Defining great online customer service

The latest customer service index from Brandwatch was published recently and it includes some interesting observations on what really defines great customer service – especially for online retailers.

John Lewis was the runaway winner for the second year running, with a significant lead over their rivals. But a very interesting observation is that only three retail brands enjoyed more positive customer discussion about good service, rather than bad – John Lewis, Waitrose, and B&Q.

Great online service is about providing information, but also about engaging with customers. The John Lewis Twitter account has been particularly busy and is now a very important channel for the company to engage with customers.

They published almost 50 per cent more information on Twitter than the nearest rival during the time Brandwatch was producing their report and on average were responding to questions from customers within 16 minutes. Thanks to this online attentiveness two thirds of online posts mentioning John Lewis are positive, far above most retailers – who are generally dealing with online complaints, not compliments.

The Brandwatch information shows just how important social media is now becoming to retailers. Customers expect engagement and answers when they ask questions – and the traditional customer service department has been entirely shaken up because most customers don’t directly address the company through a call or email, they are just tweeting a comment. It is up to the retailer to monitor and respond to those messages or customers start feeling ignored.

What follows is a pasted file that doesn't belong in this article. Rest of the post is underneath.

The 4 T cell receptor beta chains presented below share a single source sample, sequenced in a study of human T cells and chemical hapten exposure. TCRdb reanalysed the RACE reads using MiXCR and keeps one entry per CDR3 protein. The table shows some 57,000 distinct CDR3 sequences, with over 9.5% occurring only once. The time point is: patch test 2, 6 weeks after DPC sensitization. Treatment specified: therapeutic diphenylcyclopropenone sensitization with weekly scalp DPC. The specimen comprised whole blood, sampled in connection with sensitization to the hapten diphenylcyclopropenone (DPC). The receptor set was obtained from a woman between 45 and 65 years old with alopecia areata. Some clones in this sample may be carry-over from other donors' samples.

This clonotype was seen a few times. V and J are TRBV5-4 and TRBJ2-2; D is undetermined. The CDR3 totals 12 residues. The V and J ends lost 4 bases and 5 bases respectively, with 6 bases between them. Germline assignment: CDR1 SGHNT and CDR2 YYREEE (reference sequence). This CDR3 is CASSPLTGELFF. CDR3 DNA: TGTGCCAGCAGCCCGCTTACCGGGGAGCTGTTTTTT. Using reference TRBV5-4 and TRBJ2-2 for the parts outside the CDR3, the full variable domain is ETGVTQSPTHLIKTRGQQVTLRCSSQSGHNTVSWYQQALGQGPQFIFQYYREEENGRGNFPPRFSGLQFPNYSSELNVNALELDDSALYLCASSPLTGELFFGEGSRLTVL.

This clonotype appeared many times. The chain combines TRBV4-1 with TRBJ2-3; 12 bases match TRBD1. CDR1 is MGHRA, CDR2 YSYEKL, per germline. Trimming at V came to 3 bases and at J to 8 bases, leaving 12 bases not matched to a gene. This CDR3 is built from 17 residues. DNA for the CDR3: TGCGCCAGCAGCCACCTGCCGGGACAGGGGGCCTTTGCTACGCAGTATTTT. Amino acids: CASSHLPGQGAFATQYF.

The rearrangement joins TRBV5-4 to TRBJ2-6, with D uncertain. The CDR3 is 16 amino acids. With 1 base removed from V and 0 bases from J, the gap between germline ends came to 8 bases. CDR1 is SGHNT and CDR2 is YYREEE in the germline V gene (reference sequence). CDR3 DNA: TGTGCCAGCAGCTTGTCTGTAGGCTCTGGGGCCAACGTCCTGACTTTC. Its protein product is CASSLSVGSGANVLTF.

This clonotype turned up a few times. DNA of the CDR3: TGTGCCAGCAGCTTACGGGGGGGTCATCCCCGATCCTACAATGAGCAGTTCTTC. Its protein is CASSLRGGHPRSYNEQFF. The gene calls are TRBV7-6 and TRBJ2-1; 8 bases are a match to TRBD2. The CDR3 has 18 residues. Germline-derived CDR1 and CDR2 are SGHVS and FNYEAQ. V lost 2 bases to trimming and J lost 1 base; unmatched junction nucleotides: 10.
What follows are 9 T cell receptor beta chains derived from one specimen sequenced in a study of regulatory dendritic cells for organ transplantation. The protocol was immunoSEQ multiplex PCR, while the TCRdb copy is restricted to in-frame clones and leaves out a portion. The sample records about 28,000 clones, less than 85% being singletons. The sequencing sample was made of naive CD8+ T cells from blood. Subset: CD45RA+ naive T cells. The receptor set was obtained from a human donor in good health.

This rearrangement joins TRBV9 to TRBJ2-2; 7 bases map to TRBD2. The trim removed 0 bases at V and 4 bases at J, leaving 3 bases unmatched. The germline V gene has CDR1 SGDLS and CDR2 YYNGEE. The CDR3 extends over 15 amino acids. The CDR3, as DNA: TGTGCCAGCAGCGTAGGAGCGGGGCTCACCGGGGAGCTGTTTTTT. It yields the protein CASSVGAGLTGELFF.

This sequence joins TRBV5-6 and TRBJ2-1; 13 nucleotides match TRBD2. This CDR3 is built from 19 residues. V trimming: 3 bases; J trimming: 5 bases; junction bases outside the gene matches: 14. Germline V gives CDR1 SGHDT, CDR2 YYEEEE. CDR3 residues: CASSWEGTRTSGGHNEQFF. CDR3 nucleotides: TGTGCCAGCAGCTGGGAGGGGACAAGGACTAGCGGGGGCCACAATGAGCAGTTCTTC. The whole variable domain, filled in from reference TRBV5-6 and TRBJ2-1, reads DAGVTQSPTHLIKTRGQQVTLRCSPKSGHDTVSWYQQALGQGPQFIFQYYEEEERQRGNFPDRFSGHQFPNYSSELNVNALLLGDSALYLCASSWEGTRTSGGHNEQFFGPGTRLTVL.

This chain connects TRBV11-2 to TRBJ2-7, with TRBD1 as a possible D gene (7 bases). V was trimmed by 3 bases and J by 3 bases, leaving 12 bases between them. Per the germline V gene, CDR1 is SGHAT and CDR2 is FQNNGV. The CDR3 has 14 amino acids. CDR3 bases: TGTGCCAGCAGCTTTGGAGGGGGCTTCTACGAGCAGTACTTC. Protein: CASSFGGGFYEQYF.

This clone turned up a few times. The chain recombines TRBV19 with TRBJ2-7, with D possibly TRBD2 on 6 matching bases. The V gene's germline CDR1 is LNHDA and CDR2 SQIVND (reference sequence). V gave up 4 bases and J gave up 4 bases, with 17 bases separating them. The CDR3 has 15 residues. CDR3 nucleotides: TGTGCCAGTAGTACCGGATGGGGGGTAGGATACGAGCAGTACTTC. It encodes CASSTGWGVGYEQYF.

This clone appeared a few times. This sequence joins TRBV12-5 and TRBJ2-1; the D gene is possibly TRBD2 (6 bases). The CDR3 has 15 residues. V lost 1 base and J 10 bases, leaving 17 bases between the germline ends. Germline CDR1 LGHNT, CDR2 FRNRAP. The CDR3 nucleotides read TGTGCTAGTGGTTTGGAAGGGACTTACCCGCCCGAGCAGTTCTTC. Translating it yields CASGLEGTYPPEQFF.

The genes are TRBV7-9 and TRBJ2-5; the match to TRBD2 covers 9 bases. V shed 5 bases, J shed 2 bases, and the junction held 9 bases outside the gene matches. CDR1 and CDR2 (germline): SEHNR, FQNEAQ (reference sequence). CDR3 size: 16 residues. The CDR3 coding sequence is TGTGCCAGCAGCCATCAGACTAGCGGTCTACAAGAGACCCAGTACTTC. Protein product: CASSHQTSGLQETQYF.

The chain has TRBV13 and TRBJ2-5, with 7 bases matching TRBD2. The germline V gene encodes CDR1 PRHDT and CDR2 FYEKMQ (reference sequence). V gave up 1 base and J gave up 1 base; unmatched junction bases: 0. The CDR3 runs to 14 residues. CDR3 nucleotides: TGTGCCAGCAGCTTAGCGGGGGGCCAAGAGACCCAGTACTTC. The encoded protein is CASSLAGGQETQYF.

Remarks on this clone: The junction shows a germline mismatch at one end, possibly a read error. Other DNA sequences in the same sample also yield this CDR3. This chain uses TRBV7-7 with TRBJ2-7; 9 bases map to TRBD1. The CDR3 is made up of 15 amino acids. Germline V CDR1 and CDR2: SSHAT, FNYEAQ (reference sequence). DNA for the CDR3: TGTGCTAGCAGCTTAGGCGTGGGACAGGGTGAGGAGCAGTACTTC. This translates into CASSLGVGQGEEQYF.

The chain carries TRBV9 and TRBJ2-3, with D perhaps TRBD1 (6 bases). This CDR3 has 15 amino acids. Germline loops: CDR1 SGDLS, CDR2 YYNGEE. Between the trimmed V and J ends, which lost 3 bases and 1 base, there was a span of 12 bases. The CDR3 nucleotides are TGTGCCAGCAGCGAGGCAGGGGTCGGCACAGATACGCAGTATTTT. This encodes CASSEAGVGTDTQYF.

Good online service is about listening, analysing, and engaging with customers, not just firing off random tweets. Many are still struggling because customer expectations are so high, but it seems a few are already on the right path.

John Lewis

 

Photo by Uli Harder licensed under Creative Commons

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One Response to Defining great online customer service

  1. Social customer service is definitely a journey, and as you say the first step is listening to what is being said on social media. The critical next action is being able to answer quickly and to engage with customers – the perfect example is O2’s response to complaints on Twitter during its recent outage, which arguably improved how the brand was viewed despite its technical problems. More in the Eptica blog at http://eptica.wordpress.com/2012/07/18/dealing-with-rude-customers-lessons-from-o2/

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